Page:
An arcade game that caused a small revolution in arcade gaming. You use a large, plastic light gun, colored in either pastel blue or pink (Why these colors? Did someone have a baby?) and shoot at the screen at various bad guys. In order to reload your gun after 6 shots, you shoot off-screen. The screen scrolls to the right slowly as you kill terrorists. The terrorists shoot at you or throw knives if you take too long to kill them. Occasionally, hostages will pop up and you are penalized if you kill them. You can shoot out windows, tires, and various things. Sometimes, power-ups pop up, such as a shotgun, and a machine gun. You go through various levels like a bank robbery, airport, Chinatown, and a toxic waste dump. This game was very popular and led to the creation of many other games very similar to it, such as Area 51,Virtua-Cop, House of the Dead, and Silent Scope(the greatest gun game ever made!). It led the way for ultra-violent games to be translated into a format that makes teenagers even more enthusiastic about shooting at things (although in its defense, you only shoot at bad guys).

Lethal Enforcers is an excellent lightgun games series by Konami. The signature Lethal Enforcers lightgun is the Justifier, a beast only bested in durability by Nintendo's Zapper. Player one is blue, and player two (hooked up by telephone cable in home versions, due to some poor design decisions) is pink, as player one represents a guy and player two doesn't.

The first Lethal Enforcers is generally a better game. You're a modern day cop and have the option to go through target-shooting, a robbery, an assault in Chinatown, a skyjack, a drug bust, and a gunfight in a chemical plant for God-knows-why. The game is a real blast (rimshot) alone or with a friend. Three things made this game something wholly different at the time:

  • Your enemies fight back (beaten by Gangster Town? True, but you fought at the enemies in that game more than with them).
  • By digitizing real actors, the game creators create a semi-realistic, gritty world (though I grudingly admit the movement is wooden at best).

There are two ports of this game. The Genesis port captures most of the stuff from the arcade and is delightful. However, there are a couple of flaws with it. First of all, the game is linear, which wouldn't be so bad, except you have to repeat the stage if you shoot a hostage or your accuracy is too low, which becomes infuriating. Second, with my modern TV the lightgun is kind of wonky and unreliable, but I suppose the folks at Konami are scarcely fortune-tellers.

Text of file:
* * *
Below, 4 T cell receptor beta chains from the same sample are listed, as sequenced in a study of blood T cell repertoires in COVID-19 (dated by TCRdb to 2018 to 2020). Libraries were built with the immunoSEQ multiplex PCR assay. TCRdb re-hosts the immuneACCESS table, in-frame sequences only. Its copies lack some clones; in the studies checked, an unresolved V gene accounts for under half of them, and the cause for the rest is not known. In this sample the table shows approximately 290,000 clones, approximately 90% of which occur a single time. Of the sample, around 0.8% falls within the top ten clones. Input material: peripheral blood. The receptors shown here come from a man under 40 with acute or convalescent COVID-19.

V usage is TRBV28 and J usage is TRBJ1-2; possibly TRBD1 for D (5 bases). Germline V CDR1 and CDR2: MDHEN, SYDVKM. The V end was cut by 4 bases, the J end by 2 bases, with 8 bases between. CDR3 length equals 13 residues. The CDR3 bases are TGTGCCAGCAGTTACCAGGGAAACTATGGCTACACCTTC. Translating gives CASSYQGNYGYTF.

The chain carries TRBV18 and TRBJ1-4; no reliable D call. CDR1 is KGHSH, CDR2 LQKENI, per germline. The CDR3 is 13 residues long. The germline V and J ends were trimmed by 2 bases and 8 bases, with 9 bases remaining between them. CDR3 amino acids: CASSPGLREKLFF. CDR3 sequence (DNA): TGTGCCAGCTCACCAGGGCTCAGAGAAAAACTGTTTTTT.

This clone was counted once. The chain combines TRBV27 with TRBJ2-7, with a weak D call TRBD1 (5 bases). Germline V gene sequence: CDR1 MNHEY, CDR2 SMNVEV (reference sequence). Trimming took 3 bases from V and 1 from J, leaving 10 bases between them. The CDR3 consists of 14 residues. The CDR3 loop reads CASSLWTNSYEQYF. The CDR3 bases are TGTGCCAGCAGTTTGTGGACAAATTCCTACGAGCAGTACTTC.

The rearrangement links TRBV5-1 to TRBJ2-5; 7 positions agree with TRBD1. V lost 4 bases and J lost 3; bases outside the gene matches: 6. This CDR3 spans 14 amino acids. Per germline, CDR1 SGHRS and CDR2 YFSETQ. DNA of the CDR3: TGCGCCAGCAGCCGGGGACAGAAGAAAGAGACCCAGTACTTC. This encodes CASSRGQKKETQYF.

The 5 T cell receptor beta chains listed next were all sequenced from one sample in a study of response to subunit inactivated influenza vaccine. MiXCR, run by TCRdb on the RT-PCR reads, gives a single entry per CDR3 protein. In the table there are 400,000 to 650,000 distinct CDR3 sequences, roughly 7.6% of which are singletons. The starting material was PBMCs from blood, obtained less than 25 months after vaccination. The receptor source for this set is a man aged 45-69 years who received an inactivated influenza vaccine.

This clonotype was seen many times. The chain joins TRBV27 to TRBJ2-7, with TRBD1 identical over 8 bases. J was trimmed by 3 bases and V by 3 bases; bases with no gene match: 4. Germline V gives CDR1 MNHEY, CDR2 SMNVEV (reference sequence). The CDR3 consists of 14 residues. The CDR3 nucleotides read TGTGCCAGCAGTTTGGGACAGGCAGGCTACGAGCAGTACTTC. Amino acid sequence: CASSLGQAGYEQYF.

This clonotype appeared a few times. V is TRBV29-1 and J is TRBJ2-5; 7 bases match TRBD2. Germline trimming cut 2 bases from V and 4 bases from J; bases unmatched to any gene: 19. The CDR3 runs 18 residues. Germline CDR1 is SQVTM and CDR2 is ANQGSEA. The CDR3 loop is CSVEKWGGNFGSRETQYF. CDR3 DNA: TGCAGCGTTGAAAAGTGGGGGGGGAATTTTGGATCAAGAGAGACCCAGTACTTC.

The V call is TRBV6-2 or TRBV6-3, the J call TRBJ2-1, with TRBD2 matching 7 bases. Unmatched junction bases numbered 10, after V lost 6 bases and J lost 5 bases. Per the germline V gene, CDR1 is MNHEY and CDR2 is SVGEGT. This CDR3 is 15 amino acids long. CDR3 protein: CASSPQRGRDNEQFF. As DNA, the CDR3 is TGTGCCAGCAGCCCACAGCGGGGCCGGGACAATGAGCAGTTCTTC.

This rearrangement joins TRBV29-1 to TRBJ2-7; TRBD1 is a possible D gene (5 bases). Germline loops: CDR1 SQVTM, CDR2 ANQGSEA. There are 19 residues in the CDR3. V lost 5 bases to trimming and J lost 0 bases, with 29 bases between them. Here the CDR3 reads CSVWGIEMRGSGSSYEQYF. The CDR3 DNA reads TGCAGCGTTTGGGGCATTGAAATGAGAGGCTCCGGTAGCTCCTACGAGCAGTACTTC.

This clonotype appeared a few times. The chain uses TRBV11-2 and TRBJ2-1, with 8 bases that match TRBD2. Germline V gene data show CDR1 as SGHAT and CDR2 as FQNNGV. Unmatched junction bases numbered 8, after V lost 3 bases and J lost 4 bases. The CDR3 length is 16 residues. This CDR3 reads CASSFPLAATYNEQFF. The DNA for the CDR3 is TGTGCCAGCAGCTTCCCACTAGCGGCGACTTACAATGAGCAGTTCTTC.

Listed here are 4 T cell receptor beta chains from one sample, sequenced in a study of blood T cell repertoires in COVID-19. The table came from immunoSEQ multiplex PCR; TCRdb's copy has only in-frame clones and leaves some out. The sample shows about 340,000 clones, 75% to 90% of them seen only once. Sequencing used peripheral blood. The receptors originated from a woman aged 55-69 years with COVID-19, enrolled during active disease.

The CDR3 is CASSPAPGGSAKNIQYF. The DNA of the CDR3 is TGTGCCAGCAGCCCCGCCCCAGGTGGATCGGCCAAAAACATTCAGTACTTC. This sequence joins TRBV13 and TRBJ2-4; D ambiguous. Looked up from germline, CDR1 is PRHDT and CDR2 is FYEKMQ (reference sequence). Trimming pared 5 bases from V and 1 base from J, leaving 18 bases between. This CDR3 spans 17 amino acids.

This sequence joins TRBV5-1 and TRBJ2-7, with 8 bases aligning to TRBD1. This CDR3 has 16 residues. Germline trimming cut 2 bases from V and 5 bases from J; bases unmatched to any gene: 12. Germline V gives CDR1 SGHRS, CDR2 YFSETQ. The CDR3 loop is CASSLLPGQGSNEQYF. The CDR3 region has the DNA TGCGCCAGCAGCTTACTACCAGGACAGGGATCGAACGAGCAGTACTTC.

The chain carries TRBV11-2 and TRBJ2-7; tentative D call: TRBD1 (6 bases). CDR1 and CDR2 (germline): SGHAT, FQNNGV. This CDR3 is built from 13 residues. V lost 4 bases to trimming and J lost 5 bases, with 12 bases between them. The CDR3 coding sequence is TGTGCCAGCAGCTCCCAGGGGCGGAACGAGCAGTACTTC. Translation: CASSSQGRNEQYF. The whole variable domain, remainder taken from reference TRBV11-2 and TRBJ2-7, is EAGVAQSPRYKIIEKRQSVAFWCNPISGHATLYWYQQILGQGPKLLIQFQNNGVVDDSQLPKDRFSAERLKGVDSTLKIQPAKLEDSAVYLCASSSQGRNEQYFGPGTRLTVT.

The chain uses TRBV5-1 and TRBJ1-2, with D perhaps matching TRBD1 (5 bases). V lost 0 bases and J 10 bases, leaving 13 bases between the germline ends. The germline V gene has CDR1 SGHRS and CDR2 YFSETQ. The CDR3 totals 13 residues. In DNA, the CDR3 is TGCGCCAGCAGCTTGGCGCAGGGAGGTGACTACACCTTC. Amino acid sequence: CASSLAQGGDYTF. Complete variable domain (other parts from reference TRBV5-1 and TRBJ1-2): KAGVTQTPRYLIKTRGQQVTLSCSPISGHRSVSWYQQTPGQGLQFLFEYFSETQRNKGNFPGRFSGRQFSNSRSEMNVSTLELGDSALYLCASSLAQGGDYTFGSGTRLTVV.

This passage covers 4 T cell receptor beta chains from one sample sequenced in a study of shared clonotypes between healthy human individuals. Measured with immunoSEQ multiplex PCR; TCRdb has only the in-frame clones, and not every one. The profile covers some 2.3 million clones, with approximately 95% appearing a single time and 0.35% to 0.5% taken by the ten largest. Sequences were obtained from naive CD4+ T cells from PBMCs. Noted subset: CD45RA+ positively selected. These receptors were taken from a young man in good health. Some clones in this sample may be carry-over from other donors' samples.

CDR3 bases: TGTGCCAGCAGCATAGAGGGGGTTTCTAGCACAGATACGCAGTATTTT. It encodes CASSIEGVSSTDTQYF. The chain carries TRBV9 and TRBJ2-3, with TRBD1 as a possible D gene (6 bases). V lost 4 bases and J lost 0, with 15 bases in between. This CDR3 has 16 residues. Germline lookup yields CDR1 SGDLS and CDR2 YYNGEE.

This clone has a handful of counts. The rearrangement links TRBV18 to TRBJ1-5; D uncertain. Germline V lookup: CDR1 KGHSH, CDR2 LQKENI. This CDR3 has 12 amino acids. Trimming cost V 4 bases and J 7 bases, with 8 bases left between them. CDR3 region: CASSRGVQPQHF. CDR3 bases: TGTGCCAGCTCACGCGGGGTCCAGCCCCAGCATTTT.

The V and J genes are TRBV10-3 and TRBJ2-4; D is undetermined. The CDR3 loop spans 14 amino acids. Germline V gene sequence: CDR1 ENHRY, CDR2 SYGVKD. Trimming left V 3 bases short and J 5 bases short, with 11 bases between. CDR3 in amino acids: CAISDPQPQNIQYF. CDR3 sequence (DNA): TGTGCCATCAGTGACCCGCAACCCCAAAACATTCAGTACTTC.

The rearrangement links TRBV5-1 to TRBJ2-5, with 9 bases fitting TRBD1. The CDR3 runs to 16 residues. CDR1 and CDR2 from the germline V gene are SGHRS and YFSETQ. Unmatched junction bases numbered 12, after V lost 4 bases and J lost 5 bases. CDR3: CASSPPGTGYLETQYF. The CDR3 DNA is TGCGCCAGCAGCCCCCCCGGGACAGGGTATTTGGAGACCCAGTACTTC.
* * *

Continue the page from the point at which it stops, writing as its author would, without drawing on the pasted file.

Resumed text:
The SNES port is absolute swill. First of all, thanks to Nintendo's puritanical fear of violence (which later came back to bite them on the ass), instead of any blood appearing when your character is shot, the screen flashes green. This is annoying and stupid and ruins the feel of the game. Furthermore, the game is slow as Hell.

The prequel, Lethal Enforcers II: Gun Fighters is set in the Old West, and you are the sheriff. Aside from prettying up (including better movement of characters) and more enemies who require multiple shots to kill, the mechanics are pretty much the same. You go through a bank robbery, a stage holdup, a saloon shootout, and a coal mine.

Lethal Enforcers II: Gun Fighters is only ported to the Genesis. No loss. You now no longer need to use a controller to navigate the options, and the lightgun works a lot better with my TV in this one (with calibration, of course). In my opinion, the first is (marginally) better, but this is still worth owning, and it's practically a steal at the prices it goes for these days with a brand-used Justifier.

Addendum: The Playstation version is by far the best version. It's arcade perfect, it features more difficulties, and both games are on the disc. Any "old" (i.e., non-Guncon) lightgun will work with it.

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